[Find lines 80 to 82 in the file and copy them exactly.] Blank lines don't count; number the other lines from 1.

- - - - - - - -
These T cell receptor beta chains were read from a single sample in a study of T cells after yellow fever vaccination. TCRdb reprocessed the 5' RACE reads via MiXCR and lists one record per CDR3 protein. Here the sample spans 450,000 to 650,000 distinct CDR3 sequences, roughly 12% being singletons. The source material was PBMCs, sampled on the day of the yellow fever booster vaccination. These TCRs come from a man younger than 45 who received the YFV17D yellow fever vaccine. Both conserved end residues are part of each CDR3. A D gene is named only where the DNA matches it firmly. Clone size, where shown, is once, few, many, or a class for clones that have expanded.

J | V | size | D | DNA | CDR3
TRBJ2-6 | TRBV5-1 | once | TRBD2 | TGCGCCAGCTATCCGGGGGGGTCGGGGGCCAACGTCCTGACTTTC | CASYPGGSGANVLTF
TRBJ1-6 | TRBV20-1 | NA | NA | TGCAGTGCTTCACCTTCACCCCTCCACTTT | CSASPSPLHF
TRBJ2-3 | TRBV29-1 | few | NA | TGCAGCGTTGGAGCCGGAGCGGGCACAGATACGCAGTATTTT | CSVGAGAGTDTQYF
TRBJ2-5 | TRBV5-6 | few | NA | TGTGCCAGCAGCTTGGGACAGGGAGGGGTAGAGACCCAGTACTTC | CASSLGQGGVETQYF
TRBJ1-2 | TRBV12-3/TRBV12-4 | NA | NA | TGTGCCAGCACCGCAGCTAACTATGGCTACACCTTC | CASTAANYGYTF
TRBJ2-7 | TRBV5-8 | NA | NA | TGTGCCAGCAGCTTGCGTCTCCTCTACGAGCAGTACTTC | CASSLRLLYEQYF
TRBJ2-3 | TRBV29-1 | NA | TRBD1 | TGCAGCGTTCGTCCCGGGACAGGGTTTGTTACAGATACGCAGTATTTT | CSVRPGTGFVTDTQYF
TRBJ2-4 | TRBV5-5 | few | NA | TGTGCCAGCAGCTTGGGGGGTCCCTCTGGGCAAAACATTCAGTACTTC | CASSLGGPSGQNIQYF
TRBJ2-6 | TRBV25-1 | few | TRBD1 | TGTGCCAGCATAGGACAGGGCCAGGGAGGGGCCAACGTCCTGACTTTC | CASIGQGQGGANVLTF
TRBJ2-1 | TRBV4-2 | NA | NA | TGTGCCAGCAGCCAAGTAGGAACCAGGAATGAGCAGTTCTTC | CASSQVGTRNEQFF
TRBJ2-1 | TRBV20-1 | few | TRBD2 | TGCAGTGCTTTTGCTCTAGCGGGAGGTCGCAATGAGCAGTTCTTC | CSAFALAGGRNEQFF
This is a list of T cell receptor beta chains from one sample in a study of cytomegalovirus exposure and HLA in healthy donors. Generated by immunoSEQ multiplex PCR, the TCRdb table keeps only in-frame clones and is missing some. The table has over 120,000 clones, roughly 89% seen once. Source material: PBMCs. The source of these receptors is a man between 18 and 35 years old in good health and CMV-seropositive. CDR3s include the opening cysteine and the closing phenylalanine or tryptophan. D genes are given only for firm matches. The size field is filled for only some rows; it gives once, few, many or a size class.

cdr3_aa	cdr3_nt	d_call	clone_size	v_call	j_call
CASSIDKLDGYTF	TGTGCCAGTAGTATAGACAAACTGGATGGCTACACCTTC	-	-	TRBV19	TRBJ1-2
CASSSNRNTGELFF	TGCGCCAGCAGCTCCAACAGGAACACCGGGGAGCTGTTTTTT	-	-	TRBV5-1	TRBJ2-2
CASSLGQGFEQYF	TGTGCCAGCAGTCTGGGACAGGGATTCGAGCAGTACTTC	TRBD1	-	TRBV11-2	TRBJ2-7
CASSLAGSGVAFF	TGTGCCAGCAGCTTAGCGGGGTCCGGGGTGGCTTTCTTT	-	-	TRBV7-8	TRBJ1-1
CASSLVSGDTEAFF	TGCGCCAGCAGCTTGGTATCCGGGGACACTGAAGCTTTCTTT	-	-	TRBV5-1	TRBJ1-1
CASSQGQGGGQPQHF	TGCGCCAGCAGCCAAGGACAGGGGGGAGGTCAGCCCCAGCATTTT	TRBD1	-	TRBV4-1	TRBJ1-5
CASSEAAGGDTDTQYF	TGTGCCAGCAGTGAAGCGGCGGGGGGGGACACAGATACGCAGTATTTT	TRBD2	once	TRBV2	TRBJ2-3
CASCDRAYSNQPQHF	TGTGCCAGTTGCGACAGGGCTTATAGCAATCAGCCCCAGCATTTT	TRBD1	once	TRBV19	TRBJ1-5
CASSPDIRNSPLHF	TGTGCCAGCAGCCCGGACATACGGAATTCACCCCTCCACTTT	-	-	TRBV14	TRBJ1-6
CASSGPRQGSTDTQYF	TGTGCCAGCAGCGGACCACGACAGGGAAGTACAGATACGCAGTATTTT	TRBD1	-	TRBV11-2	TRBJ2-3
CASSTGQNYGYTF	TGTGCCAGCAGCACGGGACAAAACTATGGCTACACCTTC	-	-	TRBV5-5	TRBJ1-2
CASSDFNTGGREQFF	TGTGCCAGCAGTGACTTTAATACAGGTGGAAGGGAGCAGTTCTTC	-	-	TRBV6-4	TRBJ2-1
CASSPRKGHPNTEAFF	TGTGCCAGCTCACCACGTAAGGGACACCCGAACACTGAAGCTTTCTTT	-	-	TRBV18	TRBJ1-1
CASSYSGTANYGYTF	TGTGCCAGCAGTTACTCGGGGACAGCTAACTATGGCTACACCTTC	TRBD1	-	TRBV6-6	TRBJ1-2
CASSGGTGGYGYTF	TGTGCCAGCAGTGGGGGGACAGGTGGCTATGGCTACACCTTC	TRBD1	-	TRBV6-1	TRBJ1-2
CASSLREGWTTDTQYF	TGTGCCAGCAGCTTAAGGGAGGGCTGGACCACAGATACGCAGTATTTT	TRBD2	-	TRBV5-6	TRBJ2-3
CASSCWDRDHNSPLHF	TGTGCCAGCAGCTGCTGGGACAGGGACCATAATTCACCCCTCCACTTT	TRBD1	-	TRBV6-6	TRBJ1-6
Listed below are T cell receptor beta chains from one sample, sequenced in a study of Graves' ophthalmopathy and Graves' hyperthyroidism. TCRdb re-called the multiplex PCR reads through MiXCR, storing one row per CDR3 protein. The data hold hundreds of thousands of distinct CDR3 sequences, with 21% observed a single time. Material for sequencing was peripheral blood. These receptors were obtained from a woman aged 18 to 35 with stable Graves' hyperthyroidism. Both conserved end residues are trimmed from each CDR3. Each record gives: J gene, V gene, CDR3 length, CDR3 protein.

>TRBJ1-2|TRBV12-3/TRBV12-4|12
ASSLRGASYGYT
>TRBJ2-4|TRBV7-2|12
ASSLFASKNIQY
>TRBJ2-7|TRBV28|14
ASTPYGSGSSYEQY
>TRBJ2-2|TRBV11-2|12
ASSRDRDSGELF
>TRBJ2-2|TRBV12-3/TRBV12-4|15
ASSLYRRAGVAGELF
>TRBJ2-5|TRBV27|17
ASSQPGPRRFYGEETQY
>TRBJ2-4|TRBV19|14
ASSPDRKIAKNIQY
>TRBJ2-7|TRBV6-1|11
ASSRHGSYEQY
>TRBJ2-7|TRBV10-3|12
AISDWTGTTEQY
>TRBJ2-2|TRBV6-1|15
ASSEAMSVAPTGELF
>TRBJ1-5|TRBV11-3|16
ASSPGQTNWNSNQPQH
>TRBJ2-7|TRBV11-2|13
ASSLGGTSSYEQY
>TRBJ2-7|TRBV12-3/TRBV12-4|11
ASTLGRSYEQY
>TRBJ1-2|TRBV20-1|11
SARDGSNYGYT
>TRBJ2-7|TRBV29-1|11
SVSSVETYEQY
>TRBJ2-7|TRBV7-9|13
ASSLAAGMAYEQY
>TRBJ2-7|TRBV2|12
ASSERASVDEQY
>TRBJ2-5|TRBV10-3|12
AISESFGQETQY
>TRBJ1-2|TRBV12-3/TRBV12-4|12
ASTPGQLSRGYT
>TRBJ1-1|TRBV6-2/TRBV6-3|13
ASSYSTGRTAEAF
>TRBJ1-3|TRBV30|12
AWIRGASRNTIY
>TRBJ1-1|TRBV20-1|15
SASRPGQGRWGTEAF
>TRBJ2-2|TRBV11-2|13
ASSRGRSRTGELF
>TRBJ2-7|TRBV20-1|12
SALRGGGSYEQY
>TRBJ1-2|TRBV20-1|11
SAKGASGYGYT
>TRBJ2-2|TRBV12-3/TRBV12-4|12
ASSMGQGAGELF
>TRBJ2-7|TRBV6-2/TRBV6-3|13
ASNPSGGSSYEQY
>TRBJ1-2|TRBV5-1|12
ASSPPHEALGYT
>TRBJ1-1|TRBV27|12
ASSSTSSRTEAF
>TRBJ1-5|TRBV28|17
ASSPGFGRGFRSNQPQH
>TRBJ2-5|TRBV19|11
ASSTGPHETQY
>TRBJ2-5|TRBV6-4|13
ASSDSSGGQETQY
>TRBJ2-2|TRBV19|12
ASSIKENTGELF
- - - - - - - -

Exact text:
>TRBJ2-7|TRBV20-1|12
SALRGGGSYEQY
>TRBJ1-2|TRBV20-1|11